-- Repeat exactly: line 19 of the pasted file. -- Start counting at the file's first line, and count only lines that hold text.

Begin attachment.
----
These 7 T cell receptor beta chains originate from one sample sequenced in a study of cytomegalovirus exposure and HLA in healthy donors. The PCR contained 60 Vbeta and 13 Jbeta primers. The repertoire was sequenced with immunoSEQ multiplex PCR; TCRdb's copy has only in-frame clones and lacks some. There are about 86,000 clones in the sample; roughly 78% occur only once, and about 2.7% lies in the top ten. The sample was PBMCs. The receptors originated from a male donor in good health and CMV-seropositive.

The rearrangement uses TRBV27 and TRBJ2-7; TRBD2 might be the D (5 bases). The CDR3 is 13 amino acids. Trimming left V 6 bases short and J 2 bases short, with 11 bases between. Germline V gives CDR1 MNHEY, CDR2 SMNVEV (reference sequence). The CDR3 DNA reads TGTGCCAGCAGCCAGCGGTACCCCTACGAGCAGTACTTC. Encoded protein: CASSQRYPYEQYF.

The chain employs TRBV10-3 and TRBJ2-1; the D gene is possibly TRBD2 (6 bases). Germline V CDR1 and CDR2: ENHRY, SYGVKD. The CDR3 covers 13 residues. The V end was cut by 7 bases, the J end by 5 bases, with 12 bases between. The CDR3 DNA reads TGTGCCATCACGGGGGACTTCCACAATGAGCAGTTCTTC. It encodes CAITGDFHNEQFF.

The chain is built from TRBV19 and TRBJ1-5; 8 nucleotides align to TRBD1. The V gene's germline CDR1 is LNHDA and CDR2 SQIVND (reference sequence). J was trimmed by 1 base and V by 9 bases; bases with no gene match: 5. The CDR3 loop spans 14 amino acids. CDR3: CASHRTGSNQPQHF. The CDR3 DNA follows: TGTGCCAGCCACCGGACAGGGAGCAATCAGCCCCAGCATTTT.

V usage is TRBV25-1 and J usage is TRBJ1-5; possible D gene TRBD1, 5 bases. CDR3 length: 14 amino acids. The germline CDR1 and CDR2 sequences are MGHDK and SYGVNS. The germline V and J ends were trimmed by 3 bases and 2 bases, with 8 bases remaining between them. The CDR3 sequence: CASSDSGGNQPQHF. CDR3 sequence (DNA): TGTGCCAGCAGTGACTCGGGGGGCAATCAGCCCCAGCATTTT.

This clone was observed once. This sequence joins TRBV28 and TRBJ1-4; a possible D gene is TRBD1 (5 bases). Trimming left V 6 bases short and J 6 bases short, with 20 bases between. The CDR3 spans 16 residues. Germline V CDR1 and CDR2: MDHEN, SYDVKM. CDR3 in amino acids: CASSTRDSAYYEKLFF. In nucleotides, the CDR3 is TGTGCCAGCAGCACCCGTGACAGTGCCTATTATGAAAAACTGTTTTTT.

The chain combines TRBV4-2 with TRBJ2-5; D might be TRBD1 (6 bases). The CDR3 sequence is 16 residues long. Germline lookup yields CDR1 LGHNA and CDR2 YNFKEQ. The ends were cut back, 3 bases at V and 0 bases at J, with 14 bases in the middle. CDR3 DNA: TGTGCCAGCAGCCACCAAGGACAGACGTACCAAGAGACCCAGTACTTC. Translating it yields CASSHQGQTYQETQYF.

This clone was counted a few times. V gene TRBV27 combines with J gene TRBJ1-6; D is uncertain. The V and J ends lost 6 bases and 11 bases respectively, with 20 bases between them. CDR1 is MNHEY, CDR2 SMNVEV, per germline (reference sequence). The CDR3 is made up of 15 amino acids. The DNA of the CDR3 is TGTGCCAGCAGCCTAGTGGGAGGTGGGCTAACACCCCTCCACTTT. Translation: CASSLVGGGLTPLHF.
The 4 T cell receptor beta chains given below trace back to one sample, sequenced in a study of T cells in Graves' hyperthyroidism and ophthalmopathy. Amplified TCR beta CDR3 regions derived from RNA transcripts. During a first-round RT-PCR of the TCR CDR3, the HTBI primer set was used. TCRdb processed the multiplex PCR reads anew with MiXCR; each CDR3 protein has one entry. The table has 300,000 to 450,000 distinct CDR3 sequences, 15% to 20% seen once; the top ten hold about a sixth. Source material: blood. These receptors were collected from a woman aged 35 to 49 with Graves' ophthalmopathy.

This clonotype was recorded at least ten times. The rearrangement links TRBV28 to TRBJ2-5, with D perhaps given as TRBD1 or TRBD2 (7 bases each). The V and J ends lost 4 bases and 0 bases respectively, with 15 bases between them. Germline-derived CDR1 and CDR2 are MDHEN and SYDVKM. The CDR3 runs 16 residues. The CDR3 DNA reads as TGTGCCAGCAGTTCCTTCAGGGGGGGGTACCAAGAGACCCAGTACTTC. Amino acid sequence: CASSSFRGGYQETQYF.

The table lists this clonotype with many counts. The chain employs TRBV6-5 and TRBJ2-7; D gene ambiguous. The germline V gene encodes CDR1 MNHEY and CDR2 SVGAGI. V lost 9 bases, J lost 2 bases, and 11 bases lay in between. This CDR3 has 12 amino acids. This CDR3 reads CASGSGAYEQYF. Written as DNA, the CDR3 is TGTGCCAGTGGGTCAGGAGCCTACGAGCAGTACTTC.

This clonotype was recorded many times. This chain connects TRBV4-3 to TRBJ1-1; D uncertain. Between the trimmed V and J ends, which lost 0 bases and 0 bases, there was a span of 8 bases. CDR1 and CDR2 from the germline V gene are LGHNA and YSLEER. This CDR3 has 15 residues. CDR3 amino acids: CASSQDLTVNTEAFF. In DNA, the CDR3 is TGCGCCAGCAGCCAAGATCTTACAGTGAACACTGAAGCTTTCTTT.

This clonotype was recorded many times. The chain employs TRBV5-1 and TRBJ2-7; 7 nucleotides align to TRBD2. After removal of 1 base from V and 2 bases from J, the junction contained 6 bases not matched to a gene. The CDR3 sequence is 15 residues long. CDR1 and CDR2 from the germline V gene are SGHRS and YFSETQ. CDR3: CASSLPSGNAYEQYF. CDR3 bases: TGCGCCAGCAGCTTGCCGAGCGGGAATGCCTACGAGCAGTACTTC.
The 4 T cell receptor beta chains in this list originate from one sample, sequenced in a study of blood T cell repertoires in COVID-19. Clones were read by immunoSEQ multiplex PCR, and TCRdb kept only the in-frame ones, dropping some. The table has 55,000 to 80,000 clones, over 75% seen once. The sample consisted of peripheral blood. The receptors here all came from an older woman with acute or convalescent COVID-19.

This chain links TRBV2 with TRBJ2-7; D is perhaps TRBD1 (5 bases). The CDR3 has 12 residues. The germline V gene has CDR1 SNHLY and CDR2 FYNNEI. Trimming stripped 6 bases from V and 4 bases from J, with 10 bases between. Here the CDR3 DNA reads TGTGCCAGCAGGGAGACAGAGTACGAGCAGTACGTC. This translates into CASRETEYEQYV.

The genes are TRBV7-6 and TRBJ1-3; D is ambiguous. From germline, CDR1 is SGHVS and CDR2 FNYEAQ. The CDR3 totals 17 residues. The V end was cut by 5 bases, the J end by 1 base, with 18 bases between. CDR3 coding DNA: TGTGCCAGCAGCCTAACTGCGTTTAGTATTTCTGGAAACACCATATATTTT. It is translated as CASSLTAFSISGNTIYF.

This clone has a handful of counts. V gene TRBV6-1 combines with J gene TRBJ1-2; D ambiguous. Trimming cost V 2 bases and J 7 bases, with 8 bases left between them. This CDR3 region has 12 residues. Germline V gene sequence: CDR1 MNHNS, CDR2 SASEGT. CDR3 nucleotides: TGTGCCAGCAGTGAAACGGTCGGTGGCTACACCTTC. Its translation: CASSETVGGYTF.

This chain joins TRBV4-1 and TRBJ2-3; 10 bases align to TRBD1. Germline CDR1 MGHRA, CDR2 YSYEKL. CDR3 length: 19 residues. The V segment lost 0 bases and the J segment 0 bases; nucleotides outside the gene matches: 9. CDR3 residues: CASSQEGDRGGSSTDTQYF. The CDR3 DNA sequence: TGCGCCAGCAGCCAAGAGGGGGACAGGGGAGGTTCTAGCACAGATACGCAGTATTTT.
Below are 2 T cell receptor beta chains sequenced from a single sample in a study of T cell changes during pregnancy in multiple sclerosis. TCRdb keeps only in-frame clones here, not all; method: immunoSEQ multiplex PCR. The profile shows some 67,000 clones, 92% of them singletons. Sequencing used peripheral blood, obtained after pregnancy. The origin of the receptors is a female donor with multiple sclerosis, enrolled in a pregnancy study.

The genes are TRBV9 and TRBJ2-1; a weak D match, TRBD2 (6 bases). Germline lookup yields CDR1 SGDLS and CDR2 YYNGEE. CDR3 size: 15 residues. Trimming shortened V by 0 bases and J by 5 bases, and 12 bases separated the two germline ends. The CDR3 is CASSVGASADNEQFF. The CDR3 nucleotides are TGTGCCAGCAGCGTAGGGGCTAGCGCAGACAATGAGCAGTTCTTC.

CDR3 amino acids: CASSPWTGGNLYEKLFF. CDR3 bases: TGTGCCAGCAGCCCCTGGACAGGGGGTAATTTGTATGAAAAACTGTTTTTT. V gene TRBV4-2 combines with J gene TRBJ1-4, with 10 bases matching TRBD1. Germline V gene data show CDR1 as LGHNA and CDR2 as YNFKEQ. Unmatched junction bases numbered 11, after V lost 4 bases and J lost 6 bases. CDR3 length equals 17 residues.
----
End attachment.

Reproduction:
Below are 2 T cell receptor beta chains sequenced from a single sample in a study of T cell changes during pregnancy in multiple sclerosis. TCRdb keeps only in-frame clones here, not all; method: immunoSEQ multiplex PCR. The profile shows some 67,000 clones, 92% of them singletons. Sequencing used peripheral blood, obtained after pregnancy. The origin of the receptors is a female donor with multiple sclerosis, enrolled in a pregnancy study.